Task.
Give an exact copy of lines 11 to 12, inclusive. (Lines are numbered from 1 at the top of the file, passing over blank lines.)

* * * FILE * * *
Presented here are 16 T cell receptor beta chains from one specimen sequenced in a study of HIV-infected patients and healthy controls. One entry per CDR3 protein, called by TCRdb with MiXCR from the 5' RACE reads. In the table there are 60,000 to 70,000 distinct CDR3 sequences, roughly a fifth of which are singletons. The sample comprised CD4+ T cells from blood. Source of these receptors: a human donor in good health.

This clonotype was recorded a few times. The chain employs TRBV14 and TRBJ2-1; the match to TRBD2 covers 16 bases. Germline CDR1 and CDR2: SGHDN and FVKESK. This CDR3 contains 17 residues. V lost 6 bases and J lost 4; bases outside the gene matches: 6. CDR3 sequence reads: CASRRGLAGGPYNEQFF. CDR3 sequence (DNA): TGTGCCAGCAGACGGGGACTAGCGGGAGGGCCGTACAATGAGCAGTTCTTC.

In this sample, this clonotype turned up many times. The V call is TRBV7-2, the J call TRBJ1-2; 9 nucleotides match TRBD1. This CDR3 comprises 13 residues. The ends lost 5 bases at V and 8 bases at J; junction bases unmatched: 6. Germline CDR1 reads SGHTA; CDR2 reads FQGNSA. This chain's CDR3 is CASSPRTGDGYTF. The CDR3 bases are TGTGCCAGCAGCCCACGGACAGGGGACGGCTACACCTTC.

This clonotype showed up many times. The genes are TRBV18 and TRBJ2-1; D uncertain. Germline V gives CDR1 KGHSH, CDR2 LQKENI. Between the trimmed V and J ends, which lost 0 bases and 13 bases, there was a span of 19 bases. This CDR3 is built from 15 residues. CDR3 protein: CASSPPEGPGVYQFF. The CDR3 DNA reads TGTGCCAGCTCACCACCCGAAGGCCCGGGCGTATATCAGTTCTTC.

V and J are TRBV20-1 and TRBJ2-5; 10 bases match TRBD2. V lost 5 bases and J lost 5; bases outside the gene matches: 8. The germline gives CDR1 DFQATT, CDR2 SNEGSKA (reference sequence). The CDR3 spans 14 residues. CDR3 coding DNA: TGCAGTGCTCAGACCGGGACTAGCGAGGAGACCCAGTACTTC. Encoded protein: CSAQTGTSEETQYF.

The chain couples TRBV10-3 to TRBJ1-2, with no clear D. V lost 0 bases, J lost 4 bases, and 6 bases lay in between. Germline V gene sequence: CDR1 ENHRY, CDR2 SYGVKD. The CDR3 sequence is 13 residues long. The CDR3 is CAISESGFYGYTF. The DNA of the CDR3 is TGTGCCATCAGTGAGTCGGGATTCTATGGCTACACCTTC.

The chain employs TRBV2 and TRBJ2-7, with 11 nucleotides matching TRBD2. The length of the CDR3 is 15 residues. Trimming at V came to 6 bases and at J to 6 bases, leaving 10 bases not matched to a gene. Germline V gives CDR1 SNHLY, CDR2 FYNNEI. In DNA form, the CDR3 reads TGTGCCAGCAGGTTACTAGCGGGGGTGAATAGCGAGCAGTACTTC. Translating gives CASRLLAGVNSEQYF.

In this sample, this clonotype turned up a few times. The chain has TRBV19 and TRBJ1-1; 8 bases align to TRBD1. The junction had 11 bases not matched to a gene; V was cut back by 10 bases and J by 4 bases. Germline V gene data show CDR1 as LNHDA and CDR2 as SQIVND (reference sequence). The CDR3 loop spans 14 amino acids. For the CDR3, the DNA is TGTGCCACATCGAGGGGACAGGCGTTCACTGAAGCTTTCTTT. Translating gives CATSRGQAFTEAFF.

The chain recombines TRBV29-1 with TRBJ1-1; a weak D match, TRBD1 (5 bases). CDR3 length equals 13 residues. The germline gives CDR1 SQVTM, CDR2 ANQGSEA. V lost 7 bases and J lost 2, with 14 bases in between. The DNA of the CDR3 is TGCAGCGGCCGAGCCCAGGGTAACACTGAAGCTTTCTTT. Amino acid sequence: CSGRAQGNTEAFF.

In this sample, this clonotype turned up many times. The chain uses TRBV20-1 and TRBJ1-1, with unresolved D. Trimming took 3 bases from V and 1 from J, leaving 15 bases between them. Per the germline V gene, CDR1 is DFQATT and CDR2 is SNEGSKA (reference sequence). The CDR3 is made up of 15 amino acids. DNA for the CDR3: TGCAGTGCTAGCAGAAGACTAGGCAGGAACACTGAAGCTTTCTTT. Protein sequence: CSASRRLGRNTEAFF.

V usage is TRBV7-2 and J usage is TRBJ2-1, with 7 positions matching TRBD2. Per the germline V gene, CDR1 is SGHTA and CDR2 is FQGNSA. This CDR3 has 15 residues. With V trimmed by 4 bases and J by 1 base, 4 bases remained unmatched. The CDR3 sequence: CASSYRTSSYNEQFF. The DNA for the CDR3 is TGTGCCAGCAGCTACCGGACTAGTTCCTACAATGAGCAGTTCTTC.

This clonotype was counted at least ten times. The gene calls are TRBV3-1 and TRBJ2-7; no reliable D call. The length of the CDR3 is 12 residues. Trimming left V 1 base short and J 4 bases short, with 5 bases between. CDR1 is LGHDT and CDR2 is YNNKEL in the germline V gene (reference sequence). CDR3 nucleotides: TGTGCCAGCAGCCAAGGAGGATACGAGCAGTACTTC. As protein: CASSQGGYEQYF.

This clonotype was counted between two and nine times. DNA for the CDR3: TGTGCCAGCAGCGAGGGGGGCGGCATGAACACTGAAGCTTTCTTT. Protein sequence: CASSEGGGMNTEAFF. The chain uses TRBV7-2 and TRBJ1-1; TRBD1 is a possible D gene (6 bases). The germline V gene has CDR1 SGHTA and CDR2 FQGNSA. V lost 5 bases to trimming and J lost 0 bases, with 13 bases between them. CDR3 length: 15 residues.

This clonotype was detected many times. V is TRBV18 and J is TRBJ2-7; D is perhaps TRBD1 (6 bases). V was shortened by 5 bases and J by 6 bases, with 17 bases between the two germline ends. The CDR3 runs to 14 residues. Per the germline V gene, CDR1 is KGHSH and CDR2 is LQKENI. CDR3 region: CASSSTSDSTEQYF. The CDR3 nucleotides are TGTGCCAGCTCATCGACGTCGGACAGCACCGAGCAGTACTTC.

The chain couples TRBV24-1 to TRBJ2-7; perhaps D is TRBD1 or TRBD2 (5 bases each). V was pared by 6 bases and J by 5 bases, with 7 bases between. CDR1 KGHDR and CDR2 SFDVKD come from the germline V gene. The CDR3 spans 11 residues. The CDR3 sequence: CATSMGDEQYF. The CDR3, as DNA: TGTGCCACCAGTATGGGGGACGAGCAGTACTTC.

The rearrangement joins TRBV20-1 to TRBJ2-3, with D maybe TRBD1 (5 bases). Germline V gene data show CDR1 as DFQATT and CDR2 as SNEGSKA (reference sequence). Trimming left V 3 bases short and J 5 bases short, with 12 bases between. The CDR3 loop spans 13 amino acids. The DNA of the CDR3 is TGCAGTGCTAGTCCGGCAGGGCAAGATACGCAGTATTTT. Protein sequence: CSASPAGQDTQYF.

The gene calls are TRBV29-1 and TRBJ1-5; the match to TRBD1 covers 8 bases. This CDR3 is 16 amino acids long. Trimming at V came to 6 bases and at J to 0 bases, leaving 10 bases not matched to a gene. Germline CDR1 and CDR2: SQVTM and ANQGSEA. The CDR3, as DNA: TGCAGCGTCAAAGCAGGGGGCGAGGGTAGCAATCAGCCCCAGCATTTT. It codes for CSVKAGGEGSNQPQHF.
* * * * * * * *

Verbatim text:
V usage is TRBV7-2 and J usage is TRBJ2-1, with 7 positions matching TRBD2. Per the germline V gene, CDR1 is SGHTA and CDR2 is FQGNSA. This CDR3 has 15 residues. With V trimmed by 4 bases and J by 1 base, 4 bases remained unmatched. The CDR3 sequence: CASSYRTSSYNEQFF. The DNA for the CDR3 is TGTGCCAGCAGCTACCGGACTAGTTCCTACAATGAGCAGTTCTTC.

This clonotype was counted at least ten times. The gene calls are TRBV3-1 and TRBJ2-7; no reliable D call. The length of the CDR3 is 12 residues. Trimming left V 1 base short and J 4 bases short, with 5 bases between. CDR1 is LGHDT and CDR2 is YNNKEL in the germline V gene (reference sequence). CDR3 nucleotides: TGTGCCAGCAGCCAAGGAGGATACGAGCAGTACTTC. As protein: CASSQGGYEQYF.